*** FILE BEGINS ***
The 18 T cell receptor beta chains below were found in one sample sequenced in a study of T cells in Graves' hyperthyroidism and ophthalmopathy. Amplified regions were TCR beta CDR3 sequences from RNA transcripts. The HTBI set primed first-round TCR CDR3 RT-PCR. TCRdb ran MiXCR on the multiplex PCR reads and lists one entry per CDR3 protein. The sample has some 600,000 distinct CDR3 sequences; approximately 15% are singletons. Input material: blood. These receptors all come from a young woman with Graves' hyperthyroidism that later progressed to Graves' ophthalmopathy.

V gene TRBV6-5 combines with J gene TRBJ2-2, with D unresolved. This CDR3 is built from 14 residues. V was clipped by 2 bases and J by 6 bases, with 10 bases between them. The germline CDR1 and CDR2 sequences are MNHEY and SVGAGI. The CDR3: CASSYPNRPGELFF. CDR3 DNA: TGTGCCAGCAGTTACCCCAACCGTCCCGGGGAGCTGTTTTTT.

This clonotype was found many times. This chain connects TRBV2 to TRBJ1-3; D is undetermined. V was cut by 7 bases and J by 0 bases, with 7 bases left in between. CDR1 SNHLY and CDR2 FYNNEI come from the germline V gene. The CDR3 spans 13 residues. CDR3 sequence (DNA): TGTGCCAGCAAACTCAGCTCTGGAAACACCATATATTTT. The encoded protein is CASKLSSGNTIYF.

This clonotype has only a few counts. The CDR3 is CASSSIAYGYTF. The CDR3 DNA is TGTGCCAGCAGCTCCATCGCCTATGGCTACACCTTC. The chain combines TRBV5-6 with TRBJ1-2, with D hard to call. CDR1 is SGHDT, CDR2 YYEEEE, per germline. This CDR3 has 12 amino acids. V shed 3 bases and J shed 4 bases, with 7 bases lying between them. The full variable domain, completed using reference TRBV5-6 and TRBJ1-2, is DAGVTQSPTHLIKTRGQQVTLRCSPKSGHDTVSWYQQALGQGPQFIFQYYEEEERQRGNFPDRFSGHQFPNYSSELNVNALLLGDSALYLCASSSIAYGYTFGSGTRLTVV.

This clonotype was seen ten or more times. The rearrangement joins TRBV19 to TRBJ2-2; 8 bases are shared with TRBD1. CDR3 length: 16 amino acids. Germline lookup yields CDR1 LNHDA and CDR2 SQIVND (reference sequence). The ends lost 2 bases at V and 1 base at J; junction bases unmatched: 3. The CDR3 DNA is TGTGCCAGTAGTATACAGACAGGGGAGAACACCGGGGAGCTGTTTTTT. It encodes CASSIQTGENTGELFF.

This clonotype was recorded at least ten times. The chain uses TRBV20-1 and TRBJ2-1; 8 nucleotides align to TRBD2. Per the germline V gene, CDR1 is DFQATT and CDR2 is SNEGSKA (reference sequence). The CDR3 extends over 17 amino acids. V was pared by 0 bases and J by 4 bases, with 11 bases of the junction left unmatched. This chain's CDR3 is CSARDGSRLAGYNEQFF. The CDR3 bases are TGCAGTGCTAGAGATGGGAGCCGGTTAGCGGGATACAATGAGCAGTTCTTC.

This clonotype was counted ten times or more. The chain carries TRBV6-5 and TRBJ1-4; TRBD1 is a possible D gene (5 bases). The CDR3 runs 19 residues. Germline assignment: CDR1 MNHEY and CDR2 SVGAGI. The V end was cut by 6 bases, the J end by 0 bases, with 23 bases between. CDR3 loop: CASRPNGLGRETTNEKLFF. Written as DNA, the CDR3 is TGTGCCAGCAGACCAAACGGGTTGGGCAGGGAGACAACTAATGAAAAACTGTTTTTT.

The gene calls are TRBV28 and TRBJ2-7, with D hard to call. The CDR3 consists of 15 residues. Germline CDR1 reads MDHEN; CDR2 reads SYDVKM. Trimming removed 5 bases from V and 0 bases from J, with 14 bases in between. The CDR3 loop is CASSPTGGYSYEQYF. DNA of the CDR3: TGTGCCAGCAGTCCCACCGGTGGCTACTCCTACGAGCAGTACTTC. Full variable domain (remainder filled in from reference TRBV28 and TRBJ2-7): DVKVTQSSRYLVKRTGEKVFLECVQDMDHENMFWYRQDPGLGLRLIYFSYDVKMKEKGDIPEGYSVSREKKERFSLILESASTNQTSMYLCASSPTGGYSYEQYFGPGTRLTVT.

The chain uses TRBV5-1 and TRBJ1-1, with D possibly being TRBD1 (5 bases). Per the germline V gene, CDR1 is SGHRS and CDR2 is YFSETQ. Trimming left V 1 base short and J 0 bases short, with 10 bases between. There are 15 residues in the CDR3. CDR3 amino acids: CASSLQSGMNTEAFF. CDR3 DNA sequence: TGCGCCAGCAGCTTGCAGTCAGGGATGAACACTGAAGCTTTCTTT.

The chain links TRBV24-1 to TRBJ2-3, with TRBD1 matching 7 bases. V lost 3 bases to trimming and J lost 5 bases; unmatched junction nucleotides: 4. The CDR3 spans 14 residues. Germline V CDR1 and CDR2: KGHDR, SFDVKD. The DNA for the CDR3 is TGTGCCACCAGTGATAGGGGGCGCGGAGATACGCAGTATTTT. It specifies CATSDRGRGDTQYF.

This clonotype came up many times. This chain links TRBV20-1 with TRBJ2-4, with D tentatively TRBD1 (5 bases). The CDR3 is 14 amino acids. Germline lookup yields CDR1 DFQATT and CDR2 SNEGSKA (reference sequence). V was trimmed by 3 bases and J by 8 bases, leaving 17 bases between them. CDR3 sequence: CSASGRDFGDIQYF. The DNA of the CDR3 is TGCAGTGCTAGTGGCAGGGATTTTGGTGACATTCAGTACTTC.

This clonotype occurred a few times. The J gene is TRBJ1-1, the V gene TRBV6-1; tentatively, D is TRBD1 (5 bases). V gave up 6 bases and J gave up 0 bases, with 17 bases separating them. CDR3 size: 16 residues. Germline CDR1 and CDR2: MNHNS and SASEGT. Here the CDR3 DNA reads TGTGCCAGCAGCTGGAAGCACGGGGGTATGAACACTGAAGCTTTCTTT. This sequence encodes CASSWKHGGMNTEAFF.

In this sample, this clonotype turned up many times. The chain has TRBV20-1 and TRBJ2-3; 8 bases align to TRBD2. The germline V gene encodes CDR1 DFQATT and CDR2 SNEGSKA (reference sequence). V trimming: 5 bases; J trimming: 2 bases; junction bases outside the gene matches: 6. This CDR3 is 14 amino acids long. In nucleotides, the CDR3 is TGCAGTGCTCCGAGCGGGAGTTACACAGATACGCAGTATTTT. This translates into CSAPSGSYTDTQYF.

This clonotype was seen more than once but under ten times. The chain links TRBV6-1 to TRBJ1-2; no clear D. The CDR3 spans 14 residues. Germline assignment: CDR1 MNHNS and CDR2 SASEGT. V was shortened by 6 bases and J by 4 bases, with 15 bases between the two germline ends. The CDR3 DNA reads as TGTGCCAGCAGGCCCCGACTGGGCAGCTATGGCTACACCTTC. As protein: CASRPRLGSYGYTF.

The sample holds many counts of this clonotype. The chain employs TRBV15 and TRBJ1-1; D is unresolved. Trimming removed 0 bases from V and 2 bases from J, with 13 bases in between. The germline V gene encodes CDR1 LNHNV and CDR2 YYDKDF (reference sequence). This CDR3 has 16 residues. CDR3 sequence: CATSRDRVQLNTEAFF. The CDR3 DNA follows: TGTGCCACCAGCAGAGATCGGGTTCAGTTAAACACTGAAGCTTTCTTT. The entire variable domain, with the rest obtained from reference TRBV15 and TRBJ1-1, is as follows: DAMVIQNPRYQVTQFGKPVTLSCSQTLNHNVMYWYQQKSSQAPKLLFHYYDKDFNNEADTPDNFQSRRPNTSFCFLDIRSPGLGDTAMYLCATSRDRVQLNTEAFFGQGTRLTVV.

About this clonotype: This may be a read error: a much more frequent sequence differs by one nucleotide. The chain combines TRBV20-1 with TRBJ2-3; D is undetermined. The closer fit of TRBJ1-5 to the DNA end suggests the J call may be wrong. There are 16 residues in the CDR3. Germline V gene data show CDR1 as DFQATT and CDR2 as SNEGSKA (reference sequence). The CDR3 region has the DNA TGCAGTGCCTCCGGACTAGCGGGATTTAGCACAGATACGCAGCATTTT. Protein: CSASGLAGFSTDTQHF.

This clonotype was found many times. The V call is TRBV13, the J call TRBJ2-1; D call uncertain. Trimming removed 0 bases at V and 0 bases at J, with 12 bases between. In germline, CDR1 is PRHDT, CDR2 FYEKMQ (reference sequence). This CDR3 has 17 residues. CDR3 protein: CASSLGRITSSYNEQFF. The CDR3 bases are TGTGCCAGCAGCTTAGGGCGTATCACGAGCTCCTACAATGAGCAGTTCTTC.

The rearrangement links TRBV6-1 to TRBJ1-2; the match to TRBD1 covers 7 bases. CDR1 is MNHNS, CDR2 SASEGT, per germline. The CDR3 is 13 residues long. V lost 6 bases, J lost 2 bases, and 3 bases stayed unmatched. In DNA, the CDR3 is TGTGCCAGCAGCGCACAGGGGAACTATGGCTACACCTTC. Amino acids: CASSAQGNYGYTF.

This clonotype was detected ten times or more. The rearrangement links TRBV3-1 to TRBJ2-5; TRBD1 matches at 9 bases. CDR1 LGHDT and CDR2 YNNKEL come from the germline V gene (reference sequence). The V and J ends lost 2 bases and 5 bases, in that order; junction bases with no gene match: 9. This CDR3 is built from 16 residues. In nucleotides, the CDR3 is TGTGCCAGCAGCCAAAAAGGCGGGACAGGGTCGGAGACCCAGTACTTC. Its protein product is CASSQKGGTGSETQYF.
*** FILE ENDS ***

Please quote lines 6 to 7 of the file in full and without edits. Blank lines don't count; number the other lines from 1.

This clonotype was recorded at least ten times. The chain uses TRBV20-1 and TRBJ2-1; 8 nucleotides align to TRBD2. Per the germline V gene, CDR1 is DFQATT and CDR2 is SNEGSKA (reference sequence). The CDR3 extends over 17 amino acids. V was pared by 0 bases and J by 4 bases, with 11 bases of the junction left unmatched. This chain's CDR3 is CSARDGSRLAGYNEQFF. The CDR3 bases are TGCAGTGCTAGAGATGGGAGCCGGTTAGCGGGATACAATGAGCAGTTCTTC.

This clonotype was counted ten times or more. The chain carries TRBV6-5 and TRBJ1-4; TRBD1 is a possible D gene (5 bases). The CDR3 runs 19 residues. Germline assignment: CDR1 MNHEY and CDR2 SVGAGI. The V end was cut by 6 bases, the J end by 0 bases, with 23 bases between. CDR3 loop: CASRPNGLGRETTNEKLFF. Written as DNA, the CDR3 is TGTGCCAGCAGACCAAACGGGTTGGGCAGGGAGACAACTAATGAAAAACTGTTTTTT.